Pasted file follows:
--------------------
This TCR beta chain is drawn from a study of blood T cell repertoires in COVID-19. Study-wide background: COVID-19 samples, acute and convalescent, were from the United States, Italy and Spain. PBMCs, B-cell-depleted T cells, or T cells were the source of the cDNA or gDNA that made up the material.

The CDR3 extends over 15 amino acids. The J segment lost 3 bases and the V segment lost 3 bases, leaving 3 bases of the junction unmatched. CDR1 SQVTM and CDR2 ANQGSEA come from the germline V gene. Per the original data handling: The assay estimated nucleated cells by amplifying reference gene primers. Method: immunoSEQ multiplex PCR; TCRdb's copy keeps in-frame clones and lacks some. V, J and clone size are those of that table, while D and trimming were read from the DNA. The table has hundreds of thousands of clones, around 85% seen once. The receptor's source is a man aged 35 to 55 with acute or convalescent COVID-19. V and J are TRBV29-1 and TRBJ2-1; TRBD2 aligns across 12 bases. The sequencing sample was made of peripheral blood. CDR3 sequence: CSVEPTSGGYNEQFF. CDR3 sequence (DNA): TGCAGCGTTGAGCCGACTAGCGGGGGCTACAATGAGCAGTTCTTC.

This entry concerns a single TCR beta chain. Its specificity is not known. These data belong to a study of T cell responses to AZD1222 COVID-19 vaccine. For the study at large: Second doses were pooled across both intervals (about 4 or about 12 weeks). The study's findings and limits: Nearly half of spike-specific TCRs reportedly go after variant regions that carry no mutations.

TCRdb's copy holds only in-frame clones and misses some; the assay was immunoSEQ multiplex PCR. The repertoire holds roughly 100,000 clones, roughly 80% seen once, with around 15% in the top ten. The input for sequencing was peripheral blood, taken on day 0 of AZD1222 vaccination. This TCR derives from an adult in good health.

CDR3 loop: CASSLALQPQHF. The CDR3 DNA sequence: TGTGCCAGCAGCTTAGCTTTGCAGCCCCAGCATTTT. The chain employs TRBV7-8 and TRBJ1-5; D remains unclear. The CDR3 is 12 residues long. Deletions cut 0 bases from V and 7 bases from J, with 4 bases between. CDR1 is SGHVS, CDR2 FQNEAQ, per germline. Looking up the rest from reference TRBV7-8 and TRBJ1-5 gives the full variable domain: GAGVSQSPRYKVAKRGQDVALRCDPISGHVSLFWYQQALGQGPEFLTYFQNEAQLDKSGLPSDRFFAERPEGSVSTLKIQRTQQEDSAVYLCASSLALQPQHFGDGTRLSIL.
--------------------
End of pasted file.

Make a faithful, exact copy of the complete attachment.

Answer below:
This TCR beta chain is drawn from a study of blood T cell repertoires in COVID-19. Study-wide background: COVID-19 samples, acute and convalescent, were from the United States, Italy and Spain. PBMCs, B-cell-depleted T cells, or T cells were the source of the cDNA or gDNA that made up the material.

The CDR3 extends over 15 amino acids. The J segment lost 3 bases and the V segment lost 3 bases, leaving 3 bases of the junction unmatched. CDR1 SQVTM and CDR2 ANQGSEA come from the germline V gene. Per the original data handling: The assay estimated nucleated cells by amplifying reference gene primers. Method: immunoSEQ multiplex PCR; TCRdb's copy keeps in-frame clones and lacks some. V, J and clone size are those of that table, while D and trimming were read from the DNA. The table has hundreds of thousands of clones, around 85% seen once. The receptor's source is a man aged 35 to 55 with acute or convalescent COVID-19. V and J are TRBV29-1 and TRBJ2-1; TRBD2 aligns across 12 bases. The sequencing sample was made of peripheral blood. CDR3 sequence: CSVEPTSGGYNEQFF. CDR3 sequence (DNA): TGCAGCGTTGAGCCGACTAGCGGGGGCTACAATGAGCAGTTCTTC.

This entry concerns a single TCR beta chain. Its specificity is not known. These data belong to a study of T cell responses to AZD1222 COVID-19 vaccine. For the study at large: Second doses were pooled across both intervals (about 4 or about 12 weeks). The study's findings and limits: Nearly half of spike-specific TCRs reportedly go after variant regions that carry no mutations.

TCRdb's copy holds only in-frame clones and misses some; the assay was immunoSEQ multiplex PCR. The repertoire holds roughly 100,000 clones, roughly 80% seen once, with around 15% in the top ten. The input for sequencing was peripheral blood, taken on day 0 of AZD1222 vaccination. This TCR derives from an adult in good health.

CDR3 loop: CASSLALQPQHF. The CDR3 DNA sequence: TGTGCCAGCAGCTTAGCTTTGCAGCCCCAGCATTTT. The chain employs TRBV7-8 and TRBJ1-5; D remains unclear. The CDR3 is 12 residues long. Deletions cut 0 bases from V and 7 bases from J, with 4 bases between. CDR1 is SGHVS, CDR2 FQNEAQ, per germline. Looking up the rest from reference TRBV7-8 and TRBJ1-5 gives the full variable domain: GAGVSQSPRYKVAKRGQDVALRCDPISGHVSLFWYQQALGQGPEFLTYFQNEAQLDKSGLPSDRFFAERPEGSVSTLKIQRTQQEDSAVYLCASSLALQPQHFGDGTRLSIL.